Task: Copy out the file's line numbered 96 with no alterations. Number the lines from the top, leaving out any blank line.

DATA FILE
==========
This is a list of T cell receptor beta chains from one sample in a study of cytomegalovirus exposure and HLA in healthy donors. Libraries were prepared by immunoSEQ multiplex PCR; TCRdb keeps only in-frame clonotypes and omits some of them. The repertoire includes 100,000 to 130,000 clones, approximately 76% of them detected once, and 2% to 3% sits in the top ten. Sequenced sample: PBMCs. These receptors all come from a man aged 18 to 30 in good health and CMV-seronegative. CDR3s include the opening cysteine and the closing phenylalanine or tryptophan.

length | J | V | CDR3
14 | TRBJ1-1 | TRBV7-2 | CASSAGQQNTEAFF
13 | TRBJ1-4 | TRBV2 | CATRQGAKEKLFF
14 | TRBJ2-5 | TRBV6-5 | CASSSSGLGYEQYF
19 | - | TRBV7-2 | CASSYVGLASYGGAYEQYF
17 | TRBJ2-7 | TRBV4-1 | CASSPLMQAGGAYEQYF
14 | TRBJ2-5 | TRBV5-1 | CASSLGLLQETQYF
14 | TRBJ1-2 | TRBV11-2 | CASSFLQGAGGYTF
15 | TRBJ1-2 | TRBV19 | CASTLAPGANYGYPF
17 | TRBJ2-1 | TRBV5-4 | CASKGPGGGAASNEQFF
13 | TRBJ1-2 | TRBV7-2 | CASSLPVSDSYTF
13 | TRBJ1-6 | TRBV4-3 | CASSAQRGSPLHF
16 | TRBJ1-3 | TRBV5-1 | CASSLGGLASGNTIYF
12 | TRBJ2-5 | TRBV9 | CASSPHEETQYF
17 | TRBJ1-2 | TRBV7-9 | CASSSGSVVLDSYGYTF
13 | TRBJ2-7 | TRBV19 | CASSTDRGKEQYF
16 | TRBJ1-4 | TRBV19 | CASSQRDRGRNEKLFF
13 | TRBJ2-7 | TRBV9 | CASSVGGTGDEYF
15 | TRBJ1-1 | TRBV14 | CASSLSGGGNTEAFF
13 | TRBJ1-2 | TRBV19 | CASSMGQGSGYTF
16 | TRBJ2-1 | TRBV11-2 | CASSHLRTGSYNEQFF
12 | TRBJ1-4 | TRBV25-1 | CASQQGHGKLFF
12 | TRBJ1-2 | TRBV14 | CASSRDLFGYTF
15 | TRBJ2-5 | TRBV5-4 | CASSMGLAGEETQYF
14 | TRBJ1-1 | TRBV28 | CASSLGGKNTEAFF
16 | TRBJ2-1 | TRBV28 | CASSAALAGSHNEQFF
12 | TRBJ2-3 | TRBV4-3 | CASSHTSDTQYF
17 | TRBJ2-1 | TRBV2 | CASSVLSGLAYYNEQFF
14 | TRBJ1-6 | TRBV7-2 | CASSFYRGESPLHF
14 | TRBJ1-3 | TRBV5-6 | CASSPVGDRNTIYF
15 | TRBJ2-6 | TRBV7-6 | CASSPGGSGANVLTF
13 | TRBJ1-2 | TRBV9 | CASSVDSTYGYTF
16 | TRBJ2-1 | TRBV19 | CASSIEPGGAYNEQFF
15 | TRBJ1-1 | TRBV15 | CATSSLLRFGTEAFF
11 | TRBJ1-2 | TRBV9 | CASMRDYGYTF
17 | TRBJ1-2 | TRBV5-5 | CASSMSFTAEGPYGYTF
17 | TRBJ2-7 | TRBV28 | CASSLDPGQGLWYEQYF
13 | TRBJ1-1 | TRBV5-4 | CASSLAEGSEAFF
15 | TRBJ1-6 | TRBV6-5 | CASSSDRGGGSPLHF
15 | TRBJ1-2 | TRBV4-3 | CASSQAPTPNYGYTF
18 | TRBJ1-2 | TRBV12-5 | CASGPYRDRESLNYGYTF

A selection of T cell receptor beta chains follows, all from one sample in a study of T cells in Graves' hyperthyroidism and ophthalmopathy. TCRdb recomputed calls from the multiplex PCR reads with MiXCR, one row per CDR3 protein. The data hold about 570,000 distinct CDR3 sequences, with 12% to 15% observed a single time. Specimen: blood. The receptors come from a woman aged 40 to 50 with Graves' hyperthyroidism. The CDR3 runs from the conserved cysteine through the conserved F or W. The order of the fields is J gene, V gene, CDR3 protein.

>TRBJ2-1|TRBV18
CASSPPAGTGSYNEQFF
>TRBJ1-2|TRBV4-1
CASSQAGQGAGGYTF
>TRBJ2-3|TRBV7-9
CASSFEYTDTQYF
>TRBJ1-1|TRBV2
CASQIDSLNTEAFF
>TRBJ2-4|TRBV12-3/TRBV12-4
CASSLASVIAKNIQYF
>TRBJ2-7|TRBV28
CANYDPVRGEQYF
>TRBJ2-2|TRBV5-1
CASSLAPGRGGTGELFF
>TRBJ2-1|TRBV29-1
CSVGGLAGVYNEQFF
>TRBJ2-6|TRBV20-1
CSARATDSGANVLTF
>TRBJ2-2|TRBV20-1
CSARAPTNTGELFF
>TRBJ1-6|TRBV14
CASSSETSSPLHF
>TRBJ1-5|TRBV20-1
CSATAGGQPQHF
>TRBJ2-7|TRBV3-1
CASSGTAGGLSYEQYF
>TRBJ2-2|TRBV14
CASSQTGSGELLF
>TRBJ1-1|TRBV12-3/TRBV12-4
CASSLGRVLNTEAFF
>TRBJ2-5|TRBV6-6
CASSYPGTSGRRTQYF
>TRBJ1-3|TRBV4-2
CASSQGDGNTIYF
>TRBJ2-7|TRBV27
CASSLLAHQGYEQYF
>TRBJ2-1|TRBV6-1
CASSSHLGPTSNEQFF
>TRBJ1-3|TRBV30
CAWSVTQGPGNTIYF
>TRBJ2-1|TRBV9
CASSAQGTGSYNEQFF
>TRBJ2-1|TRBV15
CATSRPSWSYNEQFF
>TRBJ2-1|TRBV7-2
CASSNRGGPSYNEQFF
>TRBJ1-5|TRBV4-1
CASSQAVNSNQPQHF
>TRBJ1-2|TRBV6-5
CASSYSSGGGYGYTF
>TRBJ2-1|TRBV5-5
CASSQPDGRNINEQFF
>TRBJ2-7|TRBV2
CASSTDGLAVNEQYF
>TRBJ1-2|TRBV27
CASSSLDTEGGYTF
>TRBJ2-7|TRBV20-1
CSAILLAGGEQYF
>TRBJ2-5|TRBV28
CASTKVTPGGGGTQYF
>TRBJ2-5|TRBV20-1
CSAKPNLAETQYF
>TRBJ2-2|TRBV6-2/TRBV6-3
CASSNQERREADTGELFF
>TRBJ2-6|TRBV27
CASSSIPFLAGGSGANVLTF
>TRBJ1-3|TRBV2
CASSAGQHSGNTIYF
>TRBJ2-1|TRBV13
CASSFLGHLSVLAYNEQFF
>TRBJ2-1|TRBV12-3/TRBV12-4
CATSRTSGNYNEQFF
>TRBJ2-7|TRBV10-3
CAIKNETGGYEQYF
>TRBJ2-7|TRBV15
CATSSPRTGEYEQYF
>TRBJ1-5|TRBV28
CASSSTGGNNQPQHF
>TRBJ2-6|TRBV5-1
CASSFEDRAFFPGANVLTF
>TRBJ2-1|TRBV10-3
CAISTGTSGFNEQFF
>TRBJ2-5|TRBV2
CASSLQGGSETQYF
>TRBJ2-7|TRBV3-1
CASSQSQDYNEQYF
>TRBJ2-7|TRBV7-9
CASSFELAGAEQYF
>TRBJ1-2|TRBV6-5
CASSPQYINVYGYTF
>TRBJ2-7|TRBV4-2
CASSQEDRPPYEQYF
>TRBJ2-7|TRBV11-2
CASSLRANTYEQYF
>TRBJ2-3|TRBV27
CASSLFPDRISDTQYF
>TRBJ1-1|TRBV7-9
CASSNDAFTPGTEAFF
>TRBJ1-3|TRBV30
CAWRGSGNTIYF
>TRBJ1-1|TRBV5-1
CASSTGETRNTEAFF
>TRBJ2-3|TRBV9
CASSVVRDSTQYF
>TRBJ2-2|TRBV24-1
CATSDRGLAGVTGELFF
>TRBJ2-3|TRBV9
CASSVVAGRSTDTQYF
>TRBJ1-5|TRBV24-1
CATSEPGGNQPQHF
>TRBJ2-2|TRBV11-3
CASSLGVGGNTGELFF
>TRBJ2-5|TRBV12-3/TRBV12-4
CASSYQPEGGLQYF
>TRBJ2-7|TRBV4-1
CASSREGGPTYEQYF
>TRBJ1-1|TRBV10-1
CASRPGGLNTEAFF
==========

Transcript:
>TRBJ2-7|TRBV2